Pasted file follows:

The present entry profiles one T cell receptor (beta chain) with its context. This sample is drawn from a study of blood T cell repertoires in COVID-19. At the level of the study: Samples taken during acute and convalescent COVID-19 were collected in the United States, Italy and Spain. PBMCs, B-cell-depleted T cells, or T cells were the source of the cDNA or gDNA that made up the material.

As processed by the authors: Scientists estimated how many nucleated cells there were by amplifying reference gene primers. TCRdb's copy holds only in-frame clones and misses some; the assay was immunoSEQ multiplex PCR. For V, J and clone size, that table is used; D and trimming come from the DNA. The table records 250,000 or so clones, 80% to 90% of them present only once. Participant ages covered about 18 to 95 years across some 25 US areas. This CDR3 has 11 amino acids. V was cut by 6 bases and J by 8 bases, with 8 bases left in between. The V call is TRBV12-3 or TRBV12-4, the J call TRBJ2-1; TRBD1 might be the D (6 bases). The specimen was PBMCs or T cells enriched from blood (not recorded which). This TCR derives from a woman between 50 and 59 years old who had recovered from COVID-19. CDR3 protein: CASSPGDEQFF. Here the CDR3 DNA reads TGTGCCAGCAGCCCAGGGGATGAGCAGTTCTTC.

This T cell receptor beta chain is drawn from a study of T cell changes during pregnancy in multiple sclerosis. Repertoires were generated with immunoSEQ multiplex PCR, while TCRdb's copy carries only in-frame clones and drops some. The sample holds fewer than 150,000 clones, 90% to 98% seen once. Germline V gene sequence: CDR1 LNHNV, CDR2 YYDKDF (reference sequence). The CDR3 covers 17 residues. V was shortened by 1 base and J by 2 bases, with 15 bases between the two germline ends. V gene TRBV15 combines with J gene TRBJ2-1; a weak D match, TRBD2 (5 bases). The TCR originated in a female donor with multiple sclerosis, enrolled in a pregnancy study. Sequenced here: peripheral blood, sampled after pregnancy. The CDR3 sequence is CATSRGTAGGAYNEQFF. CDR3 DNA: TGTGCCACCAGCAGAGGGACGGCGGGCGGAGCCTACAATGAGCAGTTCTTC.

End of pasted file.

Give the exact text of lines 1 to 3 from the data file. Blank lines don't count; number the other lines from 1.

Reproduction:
The present entry profiles one T cell receptor (beta chain) with its context. This sample is drawn from a study of blood T cell repertoires in COVID-19. At the level of the study: Samples taken during acute and convalescent COVID-19 were collected in the United States, Italy and Spain. PBMCs, B-cell-depleted T cells, or T cells were the source of the cDNA or gDNA that made up the material.

As processed by the authors: Scientists estimated how many nucleated cells there were by amplifying reference gene primers. TCRdb's copy holds only in-frame clones and misses some; the assay was immunoSEQ multiplex PCR. For V, J and clone size, that table is used; D and trimming come from the DNA. The table records 250,000 or so clones, 80% to 90% of them present only once. Participant ages covered about 18 to 95 years across some 25 US areas. This CDR3 has 11 amino acids. V was cut by 6 bases and J by 8 bases, with 8 bases left in between. The V call is TRBV12-3 or TRBV12-4, the J call TRBJ2-1; TRBD1 might be the D (6 bases). The specimen was PBMCs or T cells enriched from blood (not recorded which). This TCR derives from a woman between 50 and 59 years old who had recovered from COVID-19. CDR3 protein: CASSPGDEQFF. Here the CDR3 DNA reads TGTGCCAGCAGCCCAGGGGATGAGCAGTTCTTC.

This T cell receptor beta chain is drawn from a study of T cell changes during pregnancy in multiple sclerosis. Repertoires were generated with immunoSEQ multiplex PCR, while TCRdb's copy carries only in-frame clones and drops some. The sample holds fewer than 150,000 clones, 90% to 98% seen once. Germline V gene sequence: CDR1 LNHNV, CDR2 YYDKDF (reference sequence). The CDR3 covers 17 residues. V was shortened by 1 base and J by 2 bases, with 15 bases between the two germline ends. V gene TRBV15 combines with J gene TRBJ2-1; a weak D match, TRBD2 (5 bases). The TCR originated in a female donor with multiple sclerosis, enrolled in a pregnancy study. Sequenced here: peripheral blood, sampled after pregnancy. The CDR3 sequence is CATSRGTAGGAYNEQFF. CDR3 DNA: TGTGCCACCAGCAGAGGGACGGCGGGCGGAGCCTACAATGAGCAGTTCTTC.